It is a very effective argument, tactic, because the homeowner and his attorney do not challenge this view that the BOD knows best. There is no rebuttal arguing that the BOD is practicing bad management, or is acting inconsistent with their obligation to act in members best interest – not in the best interest of the HOA. There is the presumption that the members’ interests are totally found in the governing documents and none other exist. It is an attitude in contrast to our Bill of Rights, Amendments 9 (enumeration clause) and 10 (rights delegated to the people).   Under the HOA “constitution,” any non- specified prohibitions or rights belong to the HOA and not its members.

Once again I’m touching upon a defect in the HOA legal scheme. Under corporation law the BOD is responsible to the HOA association. True! But the CC&Rs override that law. Why?  Let’s not forget that we have a PRIVATE contract agreed to by the members requiring the BOD to function in the best interest of the members.[6]  The private contract defense works for the members and not the BOD What’s fair is fair! Right?

In order to move past many of the persistent HOA problems and issues the BOD, as well as the legislators and courts, must adjust their views and mindset with respect to the HOA scheme. To restore equality before the law HOAs must be viewed as another form of local public government. The reorientation of the BOD comes first. There are ample materials, courses, seminars and public education, a substantial precedents and history on how to function as a public government and still protect and retain the private nature HOA community.

Notes

[1] CBTR v. Twin Rivers, 929 A.2d 1060, II, (N.J. 2007).

[2] CAI amicus brief, CBTR v. Twin Rivers (N.J. Super. App. Div. Docket C-121-00 2004).

[3] Id.

[4] Lamden v. La Jolla, 980 P.2d 940, Calif. 1999).

[5] The Homes Association Handbook, MARYJO CORNISH, Editor, Urban Land Institute, TB#50 (1964). Its Foreword omits any concern about the homeowners or constitutional government. See cover pages that provide evidence of lack of local government concern as part of the purpose of TB50. See Analysis of The Homes Association Handbook.

[6] See “HOA contractual mission” in Restructuring HOAs – intents and purposes.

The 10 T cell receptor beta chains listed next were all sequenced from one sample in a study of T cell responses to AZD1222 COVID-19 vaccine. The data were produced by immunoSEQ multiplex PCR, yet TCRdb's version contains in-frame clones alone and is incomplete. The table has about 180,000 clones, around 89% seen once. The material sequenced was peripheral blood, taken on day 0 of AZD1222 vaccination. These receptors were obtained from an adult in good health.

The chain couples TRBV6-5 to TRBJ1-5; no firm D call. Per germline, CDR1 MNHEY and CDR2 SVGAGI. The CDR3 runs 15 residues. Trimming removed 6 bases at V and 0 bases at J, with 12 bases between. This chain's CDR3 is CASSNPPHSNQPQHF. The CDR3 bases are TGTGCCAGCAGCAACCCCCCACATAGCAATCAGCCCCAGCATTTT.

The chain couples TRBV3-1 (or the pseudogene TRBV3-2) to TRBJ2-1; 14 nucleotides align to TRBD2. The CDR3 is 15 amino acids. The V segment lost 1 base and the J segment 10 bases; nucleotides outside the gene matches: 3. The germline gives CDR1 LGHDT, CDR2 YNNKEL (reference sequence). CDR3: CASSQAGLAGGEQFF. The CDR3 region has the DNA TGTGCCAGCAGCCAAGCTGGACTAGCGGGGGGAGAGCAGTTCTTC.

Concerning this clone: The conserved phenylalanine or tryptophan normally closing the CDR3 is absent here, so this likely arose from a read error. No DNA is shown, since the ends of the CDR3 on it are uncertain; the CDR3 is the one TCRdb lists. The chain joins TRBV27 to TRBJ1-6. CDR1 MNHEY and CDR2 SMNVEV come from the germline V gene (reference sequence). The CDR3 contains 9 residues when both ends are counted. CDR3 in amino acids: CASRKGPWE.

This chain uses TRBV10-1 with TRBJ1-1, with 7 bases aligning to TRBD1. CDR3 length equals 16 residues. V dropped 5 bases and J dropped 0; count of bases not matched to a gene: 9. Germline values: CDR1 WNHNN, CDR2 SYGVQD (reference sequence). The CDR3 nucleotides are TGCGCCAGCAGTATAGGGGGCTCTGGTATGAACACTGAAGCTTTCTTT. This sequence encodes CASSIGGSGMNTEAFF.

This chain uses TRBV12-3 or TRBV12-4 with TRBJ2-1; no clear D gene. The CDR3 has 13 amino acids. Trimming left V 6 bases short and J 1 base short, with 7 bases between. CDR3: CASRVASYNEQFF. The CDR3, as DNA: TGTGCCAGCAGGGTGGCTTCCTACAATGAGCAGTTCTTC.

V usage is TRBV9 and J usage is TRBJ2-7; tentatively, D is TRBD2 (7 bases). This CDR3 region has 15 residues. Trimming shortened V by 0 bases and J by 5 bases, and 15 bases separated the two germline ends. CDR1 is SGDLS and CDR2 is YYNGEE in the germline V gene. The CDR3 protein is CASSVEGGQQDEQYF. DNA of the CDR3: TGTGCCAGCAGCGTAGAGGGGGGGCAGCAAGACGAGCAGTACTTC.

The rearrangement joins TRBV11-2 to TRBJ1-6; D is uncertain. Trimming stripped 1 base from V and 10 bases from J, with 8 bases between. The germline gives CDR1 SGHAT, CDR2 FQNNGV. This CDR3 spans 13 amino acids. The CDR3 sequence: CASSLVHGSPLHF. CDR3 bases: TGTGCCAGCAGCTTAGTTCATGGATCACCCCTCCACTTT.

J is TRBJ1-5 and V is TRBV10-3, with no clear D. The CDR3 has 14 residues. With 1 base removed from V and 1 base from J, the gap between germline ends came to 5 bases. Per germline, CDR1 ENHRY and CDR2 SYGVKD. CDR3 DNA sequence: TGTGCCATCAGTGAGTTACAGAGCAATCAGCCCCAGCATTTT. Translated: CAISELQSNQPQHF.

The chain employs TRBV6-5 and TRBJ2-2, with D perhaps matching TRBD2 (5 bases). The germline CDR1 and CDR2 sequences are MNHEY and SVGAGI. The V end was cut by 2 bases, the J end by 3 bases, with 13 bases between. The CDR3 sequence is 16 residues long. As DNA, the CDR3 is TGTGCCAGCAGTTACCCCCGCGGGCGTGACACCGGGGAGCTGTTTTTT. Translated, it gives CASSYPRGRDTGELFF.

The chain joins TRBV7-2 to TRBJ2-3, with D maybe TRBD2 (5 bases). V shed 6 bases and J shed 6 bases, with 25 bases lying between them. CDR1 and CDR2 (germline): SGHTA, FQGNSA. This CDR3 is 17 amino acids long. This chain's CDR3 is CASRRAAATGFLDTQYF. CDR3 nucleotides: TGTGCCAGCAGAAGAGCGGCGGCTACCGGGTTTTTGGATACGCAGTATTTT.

Reorienting the HOA board and its followers

Mentoring: Reorienting HOA board – mission

Review of StarMan Group Mission

    • to establish the climate and culture of the HOA enabling the restoration of the lost constitutional principles of democratic government — individual rights, justice and fair play — for its members within the confines of a private contractual government, and
    • to remove the very strong external influences of the special interest vendors and lobbyists who are the primary causes of this deviation from the general societal norms and values.

In earlier papers I described the Cultural Dynamics[1] of and the domination of HOA-Land[2] by industry “stakeholders” who claim a special interest in your HOA controlled home. I maintained that the Community Associations Institute (CAI) dominates and heavily influences the decisions and functioning of boards (BODs) through its strong influence on state legislatures adopt biased and unjust laws detrimental to the members. CAI’s effect on the BOD, the members — especially the loyal “followers” — and the public in general stems from 45 years of indoctrination by means of the CAI School of HOA Governance.[3]

This series, “Restructuring the HOA Model of Governance,”[4] offers a plan, conforming to the principles of organizational development,[5] to return HOA-Land to democratic constitutional government and cease being a protected outlaw government functioning outside the Constitution and laws of the land. Having introduced my positions on the role of the BOD in its policymaking capacity and the heavy hand of CAI, I now address the need to reorient the BOD with its huge authoritarian[6] powers that would not be allowed under municipal governments.

“HOAs currently engage in many activities that would be prohibited if they were viewed by the courts as the equivalent of local governments.”[7]